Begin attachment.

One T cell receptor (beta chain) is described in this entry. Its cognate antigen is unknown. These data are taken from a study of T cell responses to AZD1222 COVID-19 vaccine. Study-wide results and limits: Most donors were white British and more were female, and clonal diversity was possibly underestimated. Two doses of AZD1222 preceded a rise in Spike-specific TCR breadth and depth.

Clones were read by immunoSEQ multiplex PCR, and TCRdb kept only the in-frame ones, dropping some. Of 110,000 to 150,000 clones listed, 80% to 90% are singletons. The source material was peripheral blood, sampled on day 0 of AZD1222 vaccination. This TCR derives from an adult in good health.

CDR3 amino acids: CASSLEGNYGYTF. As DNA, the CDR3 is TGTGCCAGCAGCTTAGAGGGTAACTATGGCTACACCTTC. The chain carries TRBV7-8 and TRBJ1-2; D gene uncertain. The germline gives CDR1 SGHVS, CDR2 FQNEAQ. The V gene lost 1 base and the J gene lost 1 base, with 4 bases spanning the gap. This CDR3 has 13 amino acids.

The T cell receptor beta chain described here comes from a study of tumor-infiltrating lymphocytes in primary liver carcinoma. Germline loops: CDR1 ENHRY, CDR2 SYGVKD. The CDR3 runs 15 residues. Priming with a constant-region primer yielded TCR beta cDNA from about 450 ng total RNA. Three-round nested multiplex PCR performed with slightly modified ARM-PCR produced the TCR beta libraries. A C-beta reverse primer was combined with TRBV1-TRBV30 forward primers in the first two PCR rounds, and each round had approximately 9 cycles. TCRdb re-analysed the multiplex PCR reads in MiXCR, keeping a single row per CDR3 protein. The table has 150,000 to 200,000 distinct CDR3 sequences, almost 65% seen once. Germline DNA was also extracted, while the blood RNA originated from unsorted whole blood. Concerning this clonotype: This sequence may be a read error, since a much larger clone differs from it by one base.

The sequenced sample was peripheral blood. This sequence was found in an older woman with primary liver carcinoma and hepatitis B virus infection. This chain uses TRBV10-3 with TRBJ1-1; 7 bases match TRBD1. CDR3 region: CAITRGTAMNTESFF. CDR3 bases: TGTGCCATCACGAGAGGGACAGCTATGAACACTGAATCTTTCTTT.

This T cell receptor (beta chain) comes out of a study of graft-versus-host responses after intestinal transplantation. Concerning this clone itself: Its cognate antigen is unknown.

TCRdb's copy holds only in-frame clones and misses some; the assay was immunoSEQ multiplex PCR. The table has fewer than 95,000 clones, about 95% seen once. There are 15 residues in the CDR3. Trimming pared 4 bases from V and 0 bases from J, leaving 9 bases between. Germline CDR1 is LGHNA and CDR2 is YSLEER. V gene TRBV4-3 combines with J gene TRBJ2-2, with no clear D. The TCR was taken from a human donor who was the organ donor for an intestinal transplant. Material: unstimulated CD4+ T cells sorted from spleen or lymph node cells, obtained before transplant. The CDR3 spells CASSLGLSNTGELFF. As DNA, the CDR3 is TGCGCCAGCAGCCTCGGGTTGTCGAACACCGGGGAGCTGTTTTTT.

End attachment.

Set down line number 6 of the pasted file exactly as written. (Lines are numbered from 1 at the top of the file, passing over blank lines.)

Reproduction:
This T cell receptor (beta chain) comes out of a study of graft-versus-host responses after intestinal transplantation. Concerning this clone itself: Its cognate antigen is unknown.